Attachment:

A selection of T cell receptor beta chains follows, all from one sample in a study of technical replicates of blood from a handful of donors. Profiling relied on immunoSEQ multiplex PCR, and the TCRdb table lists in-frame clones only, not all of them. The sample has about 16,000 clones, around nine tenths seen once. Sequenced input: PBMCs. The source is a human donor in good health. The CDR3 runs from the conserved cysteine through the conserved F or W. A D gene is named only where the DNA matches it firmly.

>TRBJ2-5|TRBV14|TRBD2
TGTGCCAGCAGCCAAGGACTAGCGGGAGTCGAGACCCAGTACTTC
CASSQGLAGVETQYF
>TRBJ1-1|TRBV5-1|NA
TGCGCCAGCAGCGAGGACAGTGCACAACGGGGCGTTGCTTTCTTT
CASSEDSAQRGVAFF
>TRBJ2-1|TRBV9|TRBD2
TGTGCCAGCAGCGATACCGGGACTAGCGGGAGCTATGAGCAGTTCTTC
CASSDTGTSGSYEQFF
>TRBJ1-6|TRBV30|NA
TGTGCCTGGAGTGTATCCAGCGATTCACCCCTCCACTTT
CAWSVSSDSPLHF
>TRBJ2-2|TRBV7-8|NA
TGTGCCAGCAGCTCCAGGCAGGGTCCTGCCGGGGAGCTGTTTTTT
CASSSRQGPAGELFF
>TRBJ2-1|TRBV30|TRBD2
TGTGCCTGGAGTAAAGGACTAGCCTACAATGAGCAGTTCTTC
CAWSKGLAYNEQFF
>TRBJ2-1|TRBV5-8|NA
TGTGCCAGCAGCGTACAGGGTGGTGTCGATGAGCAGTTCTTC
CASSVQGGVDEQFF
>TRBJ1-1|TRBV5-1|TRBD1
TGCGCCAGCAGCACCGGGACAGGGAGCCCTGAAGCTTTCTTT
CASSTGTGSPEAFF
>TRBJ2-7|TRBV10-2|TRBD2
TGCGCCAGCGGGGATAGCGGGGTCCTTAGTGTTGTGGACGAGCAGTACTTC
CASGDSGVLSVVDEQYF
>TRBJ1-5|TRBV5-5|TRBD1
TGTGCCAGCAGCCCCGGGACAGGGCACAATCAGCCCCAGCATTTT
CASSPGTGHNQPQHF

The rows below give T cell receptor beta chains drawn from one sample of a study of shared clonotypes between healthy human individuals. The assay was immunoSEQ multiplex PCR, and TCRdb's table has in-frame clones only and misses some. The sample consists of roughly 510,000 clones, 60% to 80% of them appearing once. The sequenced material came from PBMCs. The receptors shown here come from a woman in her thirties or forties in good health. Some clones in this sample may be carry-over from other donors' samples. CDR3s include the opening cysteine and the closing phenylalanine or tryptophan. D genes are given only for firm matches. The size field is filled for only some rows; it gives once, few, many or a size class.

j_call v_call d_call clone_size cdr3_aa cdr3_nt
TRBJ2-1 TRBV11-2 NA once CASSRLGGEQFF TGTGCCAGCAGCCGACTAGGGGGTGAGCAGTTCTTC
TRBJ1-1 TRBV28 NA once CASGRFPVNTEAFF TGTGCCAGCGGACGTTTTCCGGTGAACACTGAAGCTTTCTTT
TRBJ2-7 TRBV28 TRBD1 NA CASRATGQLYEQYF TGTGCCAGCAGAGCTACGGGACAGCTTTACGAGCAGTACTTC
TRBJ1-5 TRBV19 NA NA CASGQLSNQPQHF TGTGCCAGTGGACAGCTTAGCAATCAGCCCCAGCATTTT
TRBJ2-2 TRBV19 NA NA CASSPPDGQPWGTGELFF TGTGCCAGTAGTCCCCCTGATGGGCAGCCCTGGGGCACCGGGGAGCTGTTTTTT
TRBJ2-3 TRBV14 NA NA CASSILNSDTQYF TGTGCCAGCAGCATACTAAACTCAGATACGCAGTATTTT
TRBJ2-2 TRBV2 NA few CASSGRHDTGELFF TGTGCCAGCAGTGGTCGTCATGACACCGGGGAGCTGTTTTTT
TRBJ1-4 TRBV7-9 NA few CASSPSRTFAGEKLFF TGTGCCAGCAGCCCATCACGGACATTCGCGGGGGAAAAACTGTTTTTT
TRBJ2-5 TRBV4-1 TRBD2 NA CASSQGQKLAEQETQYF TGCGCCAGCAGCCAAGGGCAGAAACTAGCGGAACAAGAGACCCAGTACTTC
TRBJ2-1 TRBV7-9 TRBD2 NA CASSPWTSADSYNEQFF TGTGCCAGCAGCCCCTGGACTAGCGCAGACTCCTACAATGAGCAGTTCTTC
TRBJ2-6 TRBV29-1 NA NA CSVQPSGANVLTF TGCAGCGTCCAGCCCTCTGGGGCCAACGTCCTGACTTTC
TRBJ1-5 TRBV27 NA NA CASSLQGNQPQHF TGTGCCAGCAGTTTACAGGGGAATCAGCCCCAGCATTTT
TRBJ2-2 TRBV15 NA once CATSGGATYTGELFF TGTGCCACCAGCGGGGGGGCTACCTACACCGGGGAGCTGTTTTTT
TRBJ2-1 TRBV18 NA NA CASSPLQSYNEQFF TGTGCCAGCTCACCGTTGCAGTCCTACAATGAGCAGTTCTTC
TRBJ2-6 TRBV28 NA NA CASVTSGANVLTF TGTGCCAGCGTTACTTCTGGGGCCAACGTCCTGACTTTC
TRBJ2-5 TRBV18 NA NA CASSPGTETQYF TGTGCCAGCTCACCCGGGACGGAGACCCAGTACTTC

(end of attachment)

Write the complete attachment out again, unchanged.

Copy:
A selection of T cell receptor beta chains follows, all from one sample in a study of technical replicates of blood from a handful of donors. Profiling relied on immunoSEQ multiplex PCR, and the TCRdb table lists in-frame clones only, not all of them. The sample has about 16,000 clones, around nine tenths seen once. Sequenced input: PBMCs. The source is a human donor in good health. The CDR3 runs from the conserved cysteine through the conserved F or W. A D gene is named only where the DNA matches it firmly.

>TRBJ2-5|TRBV14|TRBD2
TGTGCCAGCAGCCAAGGACTAGCGGGAGTCGAGACCCAGTACTTC
CASSQGLAGVETQYF
>TRBJ1-1|TRBV5-1|NA
TGCGCCAGCAGCGAGGACAGTGCACAACGGGGCGTTGCTTTCTTT
CASSEDSAQRGVAFF
>TRBJ2-1|TRBV9|TRBD2
TGTGCCAGCAGCGATACCGGGACTAGCGGGAGCTATGAGCAGTTCTTC
CASSDTGTSGSYEQFF
>TRBJ1-6|TRBV30|NA
TGTGCCTGGAGTGTATCCAGCGATTCACCCCTCCACTTT
CAWSVSSDSPLHF
>TRBJ2-2|TRBV7-8|NA
TGTGCCAGCAGCTCCAGGCAGGGTCCTGCCGGGGAGCTGTTTTTT
CASSSRQGPAGELFF
>TRBJ2-1|TRBV30|TRBD2
TGTGCCTGGAGTAAAGGACTAGCCTACAATGAGCAGTTCTTC
CAWSKGLAYNEQFF
>TRBJ2-1|TRBV5-8|NA
TGTGCCAGCAGCGTACAGGGTGGTGTCGATGAGCAGTTCTTC
CASSVQGGVDEQFF
>TRBJ1-1|TRBV5-1|TRBD1
TGCGCCAGCAGCACCGGGACAGGGAGCCCTGAAGCTTTCTTT
CASSTGTGSPEAFF
>TRBJ2-7|TRBV10-2|TRBD2
TGCGCCAGCGGGGATAGCGGGGTCCTTAGTGTTGTGGACGAGCAGTACTTC
CASGDSGVLSVVDEQYF
>TRBJ1-5|TRBV5-5|TRBD1
TGTGCCAGCAGCCCCGGGACAGGGCACAATCAGCCCCAGCATTTT
CASSPGTGHNQPQHF

The rows below give T cell receptor beta chains drawn from one sample of a study of shared clonotypes between healthy human individuals. The assay was immunoSEQ multiplex PCR, and TCRdb's table has in-frame clones only and misses some. The sample consists of roughly 510,000 clones, 60% to 80% of them appearing once. The sequenced material came from PBMCs. The receptors shown here come from a woman in her thirties or forties in good health. Some clones in this sample may be carry-over from other donors' samples. CDR3s include the opening cysteine and the closing phenylalanine or tryptophan. D genes are given only for firm matches. The size field is filled for only some rows; it gives once, few, many or a size class.

j_call v_call d_call clone_size cdr3_aa cdr3_nt
TRBJ2-1 TRBV11-2 NA once CASSRLGGEQFF TGTGCCAGCAGCCGACTAGGGGGTGAGCAGTTCTTC
TRBJ1-1 TRBV28 NA once CASGRFPVNTEAFF TGTGCCAGCGGACGTTTTCCGGTGAACACTGAAGCTTTCTTT
TRBJ2-7 TRBV28 TRBD1 NA CASRATGQLYEQYF TGTGCCAGCAGAGCTACGGGACAGCTTTACGAGCAGTACTTC
TRBJ1-5 TRBV19 NA NA CASGQLSNQPQHF TGTGCCAGTGGACAGCTTAGCAATCAGCCCCAGCATTTT
TRBJ2-2 TRBV19 NA NA CASSPPDGQPWGTGELFF TGTGCCAGTAGTCCCCCTGATGGGCAGCCCTGGGGCACCGGGGAGCTGTTTTTT
TRBJ2-3 TRBV14 NA NA CASSILNSDTQYF TGTGCCAGCAGCATACTAAACTCAGATACGCAGTATTTT
TRBJ2-2 TRBV2 NA few CASSGRHDTGELFF TGTGCCAGCAGTGGTCGTCATGACACCGGGGAGCTGTTTTTT
TRBJ1-4 TRBV7-9 NA few CASSPSRTFAGEKLFF TGTGCCAGCAGCCCATCACGGACATTCGCGGGGGAAAAACTGTTTTTT
TRBJ2-5 TRBV4-1 TRBD2 NA CASSQGQKLAEQETQYF TGCGCCAGCAGCCAAGGGCAGAAACTAGCGGAACAAGAGACCCAGTACTTC
TRBJ2-1 TRBV7-9 TRBD2 NA CASSPWTSADSYNEQFF TGTGCCAGCAGCCCCTGGACTAGCGCAGACTCCTACAATGAGCAGTTCTTC
TRBJ2-6 TRBV29-1 NA NA CSVQPSGANVLTF TGCAGCGTCCAGCCCTCTGGGGCCAACGTCCTGACTTTC
TRBJ1-5 TRBV27 NA NA CASSLQGNQPQHF TGTGCCAGCAGTTTACAGGGGAATCAGCCCCAGCATTTT
TRBJ2-2 TRBV15 NA once CATSGGATYTGELFF TGTGCCACCAGCGGGGGGGCTACCTACACCGGGGAGCTGTTTTTT
TRBJ2-1 TRBV18 NA NA CASSPLQSYNEQFF TGTGCCAGCTCACCGTTGCAGTCCTACAATGAGCAGTTCTTC
TRBJ2-6 TRBV28 NA NA CASVTSGANVLTF TGTGCCAGCGTTACTTCTGGGGCCAACGTCCTGACTTTC
TRBJ2-5 TRBV18 NA NA CASSPGTETQYF TGTGCCAGCTCACCCGGGACGGAGACCCAGTACTTC